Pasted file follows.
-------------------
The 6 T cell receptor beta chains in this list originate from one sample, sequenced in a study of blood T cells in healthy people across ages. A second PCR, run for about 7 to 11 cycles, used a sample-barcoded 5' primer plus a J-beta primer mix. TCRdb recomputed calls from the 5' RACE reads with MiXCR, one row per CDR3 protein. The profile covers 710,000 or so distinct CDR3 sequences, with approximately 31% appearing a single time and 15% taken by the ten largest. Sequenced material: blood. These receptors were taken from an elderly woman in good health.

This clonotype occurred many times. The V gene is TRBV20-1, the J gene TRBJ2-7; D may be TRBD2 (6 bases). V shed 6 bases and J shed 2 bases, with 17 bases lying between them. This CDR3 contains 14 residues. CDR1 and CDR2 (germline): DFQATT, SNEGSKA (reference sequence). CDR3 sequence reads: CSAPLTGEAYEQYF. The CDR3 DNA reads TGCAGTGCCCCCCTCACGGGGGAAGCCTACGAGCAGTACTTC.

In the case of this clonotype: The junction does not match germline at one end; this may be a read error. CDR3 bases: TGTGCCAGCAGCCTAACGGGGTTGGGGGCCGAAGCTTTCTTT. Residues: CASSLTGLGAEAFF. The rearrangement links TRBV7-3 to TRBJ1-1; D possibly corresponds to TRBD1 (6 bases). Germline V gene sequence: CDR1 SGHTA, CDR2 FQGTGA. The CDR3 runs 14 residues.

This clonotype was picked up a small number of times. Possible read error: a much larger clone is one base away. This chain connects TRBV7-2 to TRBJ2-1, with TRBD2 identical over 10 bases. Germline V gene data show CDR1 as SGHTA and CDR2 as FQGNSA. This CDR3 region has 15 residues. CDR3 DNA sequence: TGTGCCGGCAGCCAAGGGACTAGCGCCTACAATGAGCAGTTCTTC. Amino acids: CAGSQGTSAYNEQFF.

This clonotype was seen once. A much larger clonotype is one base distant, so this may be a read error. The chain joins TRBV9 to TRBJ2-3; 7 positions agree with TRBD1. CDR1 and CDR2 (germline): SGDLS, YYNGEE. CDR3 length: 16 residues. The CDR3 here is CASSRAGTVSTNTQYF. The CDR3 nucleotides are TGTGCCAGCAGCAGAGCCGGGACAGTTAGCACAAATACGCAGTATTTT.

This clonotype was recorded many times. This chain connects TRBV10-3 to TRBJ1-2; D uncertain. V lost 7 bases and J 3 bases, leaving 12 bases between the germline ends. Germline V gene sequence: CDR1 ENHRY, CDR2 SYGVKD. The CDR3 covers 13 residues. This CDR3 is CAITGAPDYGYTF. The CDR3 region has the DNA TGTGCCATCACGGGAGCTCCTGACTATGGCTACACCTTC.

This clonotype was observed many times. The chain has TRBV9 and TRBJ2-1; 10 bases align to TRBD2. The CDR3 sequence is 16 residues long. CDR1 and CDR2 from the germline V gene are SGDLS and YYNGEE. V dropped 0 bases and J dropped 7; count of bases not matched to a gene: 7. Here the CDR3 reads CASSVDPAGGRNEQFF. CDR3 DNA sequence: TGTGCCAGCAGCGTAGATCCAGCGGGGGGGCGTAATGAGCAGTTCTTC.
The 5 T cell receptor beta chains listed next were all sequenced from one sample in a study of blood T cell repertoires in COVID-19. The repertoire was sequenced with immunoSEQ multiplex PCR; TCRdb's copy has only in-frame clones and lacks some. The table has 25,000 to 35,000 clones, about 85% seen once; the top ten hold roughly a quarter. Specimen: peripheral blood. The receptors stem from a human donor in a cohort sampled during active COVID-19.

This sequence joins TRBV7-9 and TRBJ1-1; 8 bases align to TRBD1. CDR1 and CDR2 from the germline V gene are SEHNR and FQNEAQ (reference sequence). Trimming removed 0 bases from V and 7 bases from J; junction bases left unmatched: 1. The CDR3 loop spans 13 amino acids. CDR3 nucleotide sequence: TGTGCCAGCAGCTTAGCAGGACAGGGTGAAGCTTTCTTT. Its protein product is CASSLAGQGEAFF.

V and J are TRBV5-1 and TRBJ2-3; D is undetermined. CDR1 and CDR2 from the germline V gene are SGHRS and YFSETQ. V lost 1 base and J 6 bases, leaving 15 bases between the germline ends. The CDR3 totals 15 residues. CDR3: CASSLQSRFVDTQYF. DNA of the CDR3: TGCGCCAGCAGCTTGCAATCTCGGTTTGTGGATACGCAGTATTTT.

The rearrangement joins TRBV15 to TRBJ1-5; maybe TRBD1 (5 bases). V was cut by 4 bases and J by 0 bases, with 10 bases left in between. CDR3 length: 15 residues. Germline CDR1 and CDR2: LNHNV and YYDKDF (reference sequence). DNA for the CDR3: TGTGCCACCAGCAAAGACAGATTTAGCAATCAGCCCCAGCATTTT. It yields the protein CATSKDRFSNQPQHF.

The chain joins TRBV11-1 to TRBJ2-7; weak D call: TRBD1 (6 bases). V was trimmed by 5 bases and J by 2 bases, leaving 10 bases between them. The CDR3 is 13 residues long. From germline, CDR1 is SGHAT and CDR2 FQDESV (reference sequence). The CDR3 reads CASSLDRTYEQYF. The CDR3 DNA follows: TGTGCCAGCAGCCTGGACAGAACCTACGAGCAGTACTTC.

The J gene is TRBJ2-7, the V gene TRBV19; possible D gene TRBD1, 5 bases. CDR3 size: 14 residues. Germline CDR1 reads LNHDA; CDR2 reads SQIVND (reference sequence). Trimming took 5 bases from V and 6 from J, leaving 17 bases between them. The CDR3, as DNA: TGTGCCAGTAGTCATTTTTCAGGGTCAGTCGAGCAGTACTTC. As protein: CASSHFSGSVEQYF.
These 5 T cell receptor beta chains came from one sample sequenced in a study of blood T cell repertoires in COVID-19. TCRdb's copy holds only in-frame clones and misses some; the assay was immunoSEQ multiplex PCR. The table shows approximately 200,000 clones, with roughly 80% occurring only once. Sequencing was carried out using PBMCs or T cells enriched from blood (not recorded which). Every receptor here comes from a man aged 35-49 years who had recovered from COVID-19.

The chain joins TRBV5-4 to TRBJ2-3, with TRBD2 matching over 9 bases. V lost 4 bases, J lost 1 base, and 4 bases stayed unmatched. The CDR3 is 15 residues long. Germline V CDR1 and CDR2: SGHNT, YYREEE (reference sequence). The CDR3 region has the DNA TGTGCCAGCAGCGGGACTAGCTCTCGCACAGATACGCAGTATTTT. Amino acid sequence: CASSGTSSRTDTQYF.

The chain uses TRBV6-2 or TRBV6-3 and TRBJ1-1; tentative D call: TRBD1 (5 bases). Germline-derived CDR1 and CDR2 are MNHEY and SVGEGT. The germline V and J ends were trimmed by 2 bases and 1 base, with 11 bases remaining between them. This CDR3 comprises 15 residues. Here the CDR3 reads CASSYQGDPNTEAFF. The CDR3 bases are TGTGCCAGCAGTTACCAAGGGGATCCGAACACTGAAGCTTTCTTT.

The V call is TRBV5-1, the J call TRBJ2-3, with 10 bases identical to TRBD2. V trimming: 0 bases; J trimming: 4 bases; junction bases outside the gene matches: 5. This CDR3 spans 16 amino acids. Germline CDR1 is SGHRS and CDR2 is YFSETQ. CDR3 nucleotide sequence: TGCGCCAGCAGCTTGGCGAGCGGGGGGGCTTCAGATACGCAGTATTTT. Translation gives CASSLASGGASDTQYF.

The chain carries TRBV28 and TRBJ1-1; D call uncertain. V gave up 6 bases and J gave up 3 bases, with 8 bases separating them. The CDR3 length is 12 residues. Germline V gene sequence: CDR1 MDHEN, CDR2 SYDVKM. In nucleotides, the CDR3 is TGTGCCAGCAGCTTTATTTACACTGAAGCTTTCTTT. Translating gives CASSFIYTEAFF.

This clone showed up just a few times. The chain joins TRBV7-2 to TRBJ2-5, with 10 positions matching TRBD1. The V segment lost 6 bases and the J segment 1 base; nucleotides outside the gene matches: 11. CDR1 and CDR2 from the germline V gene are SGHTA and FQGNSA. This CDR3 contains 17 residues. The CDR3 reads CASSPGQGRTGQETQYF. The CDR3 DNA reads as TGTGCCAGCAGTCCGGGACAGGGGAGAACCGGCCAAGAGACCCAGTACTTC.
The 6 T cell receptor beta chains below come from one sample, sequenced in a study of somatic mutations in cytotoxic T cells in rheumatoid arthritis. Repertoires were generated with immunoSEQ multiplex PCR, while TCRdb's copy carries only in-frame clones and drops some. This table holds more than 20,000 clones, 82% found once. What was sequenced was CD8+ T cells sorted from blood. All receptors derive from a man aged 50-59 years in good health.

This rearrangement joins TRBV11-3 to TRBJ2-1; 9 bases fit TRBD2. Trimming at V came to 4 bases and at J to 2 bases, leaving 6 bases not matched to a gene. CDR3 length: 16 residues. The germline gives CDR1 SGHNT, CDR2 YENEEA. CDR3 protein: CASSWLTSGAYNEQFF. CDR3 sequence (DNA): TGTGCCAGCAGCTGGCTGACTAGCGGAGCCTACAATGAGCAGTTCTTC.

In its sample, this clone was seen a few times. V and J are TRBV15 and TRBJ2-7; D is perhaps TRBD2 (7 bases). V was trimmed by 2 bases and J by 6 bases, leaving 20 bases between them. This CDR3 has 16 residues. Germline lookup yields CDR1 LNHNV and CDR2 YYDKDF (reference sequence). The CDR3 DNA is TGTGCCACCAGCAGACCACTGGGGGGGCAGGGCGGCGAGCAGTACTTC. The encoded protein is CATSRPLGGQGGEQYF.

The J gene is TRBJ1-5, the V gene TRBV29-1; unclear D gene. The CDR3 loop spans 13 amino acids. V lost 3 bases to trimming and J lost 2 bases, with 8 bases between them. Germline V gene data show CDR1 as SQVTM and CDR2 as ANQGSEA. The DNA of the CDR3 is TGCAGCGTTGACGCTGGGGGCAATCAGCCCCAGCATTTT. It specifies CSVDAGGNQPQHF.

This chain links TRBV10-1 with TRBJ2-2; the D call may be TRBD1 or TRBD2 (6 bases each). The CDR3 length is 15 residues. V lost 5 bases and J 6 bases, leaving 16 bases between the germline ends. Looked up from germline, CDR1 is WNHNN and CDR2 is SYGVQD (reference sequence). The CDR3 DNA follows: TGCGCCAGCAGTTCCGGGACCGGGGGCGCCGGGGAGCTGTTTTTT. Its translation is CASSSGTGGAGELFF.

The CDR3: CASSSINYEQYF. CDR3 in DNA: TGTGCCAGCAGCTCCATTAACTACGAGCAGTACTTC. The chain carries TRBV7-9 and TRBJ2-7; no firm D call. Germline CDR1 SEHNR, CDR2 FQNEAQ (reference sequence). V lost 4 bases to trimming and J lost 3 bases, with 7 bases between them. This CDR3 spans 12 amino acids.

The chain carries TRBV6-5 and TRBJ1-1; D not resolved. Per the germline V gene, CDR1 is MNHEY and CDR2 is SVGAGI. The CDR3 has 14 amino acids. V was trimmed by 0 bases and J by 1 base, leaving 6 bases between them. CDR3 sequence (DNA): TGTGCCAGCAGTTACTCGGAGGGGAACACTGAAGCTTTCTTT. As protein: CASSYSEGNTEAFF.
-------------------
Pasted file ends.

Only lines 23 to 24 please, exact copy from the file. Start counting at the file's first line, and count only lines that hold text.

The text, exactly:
The J gene is TRBJ1-5, the V gene TRBV29-1; unclear D gene. The CDR3 loop spans 13 amino acids. V lost 3 bases to trimming and J lost 2 bases, with 8 bases between them. Germline V gene data show CDR1 as SQVTM and CDR2 as ANQGSEA. The DNA of the CDR3 is TGCAGCGTTGACGCTGGGGGCAATCAGCCCCAGCATTTT. It specifies CSVDAGGNQPQHF.

This chain links TRBV10-1 with TRBJ2-2; the D call may be TRBD1 or TRBD2 (6 bases each). The CDR3 length is 15 residues. V lost 5 bases and J 6 bases, leaving 16 bases between the germline ends. Looked up from germline, CDR1 is WNHNN and CDR2 is SYGVQD (reference sequence). The CDR3 DNA follows: TGCGCCAGCAGTTCCGGGACCGGGGGCGCCGGGGAGCTGTTTTTT. Its translation is CASSSGTGGAGELFF.